That isn’t to say it’s a bad show, because the setup is ripe for comedy. Ms. Vampire stays surprisingly close to vampire mythos (Sophie doesn’t just “want blood sometimes,” it’s the only thing she can consume), which means the situations are bizarre and follow strict rules. A lot of the best humor comes from exploring the scenario of being a modern-day vampire and all the silliness that comes with it.
There’s a sense of awareness in the show as well, as many of the characters understand the bizarreness of an anime-obsessed vampire and the high schooler who is desperately in love with her. Many of the funniest parts are one-liners and other jokes that make it clear this is not a show that’s supposed to be taken seriously.
What Ms. Vampire is, however, is unremarkable. While funny and worth watching for fans of such series, it’s unlikely to be anybody’s favorite anime ever. Nothing about the premise or execution stand out among other shows that turn monster icons into cute anime girls. Ms. Vampire is a simple slice-of-life that so far hasn’t made any strides to become more than the sum of its parts, but not every show can be a groundbreaking event of the season. For what it is, Ms. Vampire is perfectly fine. (By Paul Palumbo)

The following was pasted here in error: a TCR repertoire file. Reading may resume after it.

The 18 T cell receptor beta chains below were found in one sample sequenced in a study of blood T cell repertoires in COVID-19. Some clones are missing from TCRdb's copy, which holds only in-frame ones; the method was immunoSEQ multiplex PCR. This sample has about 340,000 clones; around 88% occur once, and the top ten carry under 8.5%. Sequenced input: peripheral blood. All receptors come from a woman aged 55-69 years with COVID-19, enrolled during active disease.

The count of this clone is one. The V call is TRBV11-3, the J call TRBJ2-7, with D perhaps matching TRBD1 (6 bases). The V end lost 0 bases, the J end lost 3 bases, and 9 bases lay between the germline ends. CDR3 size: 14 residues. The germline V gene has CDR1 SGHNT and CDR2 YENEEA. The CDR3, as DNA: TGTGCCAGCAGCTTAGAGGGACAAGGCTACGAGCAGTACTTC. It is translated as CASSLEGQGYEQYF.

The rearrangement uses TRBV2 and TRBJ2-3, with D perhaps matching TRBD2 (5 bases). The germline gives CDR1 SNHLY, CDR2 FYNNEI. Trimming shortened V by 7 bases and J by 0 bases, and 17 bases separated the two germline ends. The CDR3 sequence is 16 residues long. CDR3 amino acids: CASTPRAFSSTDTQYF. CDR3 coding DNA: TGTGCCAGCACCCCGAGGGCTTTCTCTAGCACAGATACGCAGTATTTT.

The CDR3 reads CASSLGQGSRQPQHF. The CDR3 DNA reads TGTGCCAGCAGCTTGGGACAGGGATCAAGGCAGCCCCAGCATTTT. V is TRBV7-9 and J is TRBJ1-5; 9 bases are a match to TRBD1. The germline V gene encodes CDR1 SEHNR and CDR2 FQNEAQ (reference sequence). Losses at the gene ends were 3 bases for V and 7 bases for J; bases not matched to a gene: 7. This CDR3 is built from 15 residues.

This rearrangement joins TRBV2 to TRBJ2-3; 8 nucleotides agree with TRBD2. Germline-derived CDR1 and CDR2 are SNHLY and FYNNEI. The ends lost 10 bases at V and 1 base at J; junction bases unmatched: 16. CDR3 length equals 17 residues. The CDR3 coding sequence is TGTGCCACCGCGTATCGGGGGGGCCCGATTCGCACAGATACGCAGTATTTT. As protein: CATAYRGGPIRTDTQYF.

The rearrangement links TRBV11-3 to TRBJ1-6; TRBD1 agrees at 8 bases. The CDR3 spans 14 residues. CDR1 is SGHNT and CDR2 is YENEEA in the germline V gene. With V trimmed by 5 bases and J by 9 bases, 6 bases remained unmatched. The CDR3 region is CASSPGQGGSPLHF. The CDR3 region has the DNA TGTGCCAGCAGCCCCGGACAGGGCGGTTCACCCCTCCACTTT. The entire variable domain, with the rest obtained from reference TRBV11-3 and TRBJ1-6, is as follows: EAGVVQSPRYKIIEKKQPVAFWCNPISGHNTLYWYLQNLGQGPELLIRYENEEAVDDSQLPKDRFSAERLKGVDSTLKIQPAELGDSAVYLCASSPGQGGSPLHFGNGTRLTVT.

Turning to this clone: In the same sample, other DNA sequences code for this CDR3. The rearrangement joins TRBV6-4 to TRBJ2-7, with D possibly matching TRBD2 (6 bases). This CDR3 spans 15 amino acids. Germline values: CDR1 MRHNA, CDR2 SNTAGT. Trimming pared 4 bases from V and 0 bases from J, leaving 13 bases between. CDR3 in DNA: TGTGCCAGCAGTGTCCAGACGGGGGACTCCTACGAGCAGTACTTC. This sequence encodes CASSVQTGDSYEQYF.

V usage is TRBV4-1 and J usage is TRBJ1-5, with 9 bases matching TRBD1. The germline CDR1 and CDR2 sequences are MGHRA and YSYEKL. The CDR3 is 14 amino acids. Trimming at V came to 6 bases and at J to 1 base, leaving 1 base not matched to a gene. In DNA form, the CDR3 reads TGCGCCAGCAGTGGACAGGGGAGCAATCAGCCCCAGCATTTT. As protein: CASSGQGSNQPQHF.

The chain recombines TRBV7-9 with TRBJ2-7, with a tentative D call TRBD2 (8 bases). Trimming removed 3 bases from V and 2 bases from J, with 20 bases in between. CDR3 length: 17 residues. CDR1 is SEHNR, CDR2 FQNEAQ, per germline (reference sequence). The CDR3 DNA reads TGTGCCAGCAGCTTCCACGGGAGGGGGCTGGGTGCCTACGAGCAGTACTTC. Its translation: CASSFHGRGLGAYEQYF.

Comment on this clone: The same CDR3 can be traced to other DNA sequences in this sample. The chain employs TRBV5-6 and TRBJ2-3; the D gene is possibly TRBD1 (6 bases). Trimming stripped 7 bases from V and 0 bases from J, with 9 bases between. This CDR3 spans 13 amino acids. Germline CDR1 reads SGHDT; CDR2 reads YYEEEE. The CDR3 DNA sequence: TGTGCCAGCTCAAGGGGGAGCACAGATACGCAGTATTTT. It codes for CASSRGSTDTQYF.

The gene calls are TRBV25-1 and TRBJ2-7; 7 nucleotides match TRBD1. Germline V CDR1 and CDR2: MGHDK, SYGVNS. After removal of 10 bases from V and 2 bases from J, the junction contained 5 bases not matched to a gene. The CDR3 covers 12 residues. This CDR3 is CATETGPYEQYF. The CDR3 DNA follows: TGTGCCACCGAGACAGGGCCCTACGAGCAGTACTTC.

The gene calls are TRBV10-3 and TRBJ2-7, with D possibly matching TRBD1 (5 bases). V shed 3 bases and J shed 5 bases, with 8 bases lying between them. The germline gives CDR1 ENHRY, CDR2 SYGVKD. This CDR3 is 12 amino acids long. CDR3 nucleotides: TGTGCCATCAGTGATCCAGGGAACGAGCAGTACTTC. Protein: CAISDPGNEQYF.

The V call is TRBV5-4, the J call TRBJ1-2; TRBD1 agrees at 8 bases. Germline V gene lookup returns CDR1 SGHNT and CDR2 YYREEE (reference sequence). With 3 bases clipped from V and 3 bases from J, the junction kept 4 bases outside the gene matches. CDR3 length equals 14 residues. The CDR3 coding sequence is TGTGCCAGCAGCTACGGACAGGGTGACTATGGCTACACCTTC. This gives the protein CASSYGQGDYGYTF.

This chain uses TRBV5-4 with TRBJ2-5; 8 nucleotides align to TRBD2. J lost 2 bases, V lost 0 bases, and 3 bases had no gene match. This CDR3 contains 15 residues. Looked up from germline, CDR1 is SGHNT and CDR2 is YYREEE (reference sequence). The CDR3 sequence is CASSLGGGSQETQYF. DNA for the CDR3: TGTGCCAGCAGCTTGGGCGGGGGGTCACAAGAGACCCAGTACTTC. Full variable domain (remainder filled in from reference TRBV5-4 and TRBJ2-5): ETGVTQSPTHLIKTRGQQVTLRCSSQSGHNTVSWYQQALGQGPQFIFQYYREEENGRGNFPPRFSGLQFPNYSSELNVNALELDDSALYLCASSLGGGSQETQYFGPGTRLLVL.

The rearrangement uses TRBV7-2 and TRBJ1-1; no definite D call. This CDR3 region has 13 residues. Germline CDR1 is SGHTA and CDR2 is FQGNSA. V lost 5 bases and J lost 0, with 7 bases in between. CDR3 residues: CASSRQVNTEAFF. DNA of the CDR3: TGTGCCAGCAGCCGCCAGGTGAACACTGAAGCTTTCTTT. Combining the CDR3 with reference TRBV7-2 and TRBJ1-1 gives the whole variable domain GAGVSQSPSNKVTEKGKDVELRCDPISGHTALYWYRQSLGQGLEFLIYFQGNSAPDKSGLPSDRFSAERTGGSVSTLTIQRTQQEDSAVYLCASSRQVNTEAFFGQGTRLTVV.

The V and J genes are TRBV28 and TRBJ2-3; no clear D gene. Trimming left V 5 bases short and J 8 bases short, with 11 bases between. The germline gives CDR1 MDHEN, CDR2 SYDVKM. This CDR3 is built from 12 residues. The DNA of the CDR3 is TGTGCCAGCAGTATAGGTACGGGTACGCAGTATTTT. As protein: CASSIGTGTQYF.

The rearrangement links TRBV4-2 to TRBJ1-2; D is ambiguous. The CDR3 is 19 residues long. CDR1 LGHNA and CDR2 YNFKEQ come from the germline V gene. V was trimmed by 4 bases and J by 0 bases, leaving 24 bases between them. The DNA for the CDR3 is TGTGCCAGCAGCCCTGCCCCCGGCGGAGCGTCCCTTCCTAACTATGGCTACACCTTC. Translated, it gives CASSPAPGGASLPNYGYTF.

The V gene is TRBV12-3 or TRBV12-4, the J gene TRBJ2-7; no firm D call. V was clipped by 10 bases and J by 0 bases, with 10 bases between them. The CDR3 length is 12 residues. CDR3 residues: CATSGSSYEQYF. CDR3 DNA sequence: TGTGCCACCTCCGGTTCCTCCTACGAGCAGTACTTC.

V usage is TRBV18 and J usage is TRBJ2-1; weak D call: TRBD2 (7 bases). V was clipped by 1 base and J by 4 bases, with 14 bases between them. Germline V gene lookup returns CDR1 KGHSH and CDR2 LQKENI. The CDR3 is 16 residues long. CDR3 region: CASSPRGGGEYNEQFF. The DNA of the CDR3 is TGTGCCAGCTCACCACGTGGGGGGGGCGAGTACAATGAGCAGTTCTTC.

Watch on: Crunchyroll
My Sister, My Writer
The premise of My Sister, My Writer will undoubtedly draw comparisons to last year’s divisive Eromanga-sensei—and for good reason. The story sees aspiring light novel author Yu Nagami discover that his standoffish little sister has secretly become a successful author herself. Due to her status as student body president of her school, however, she’s forced to write under a fake name. When opportunities start arising that require her to attend events in person, she recruits Yu to assume her identity.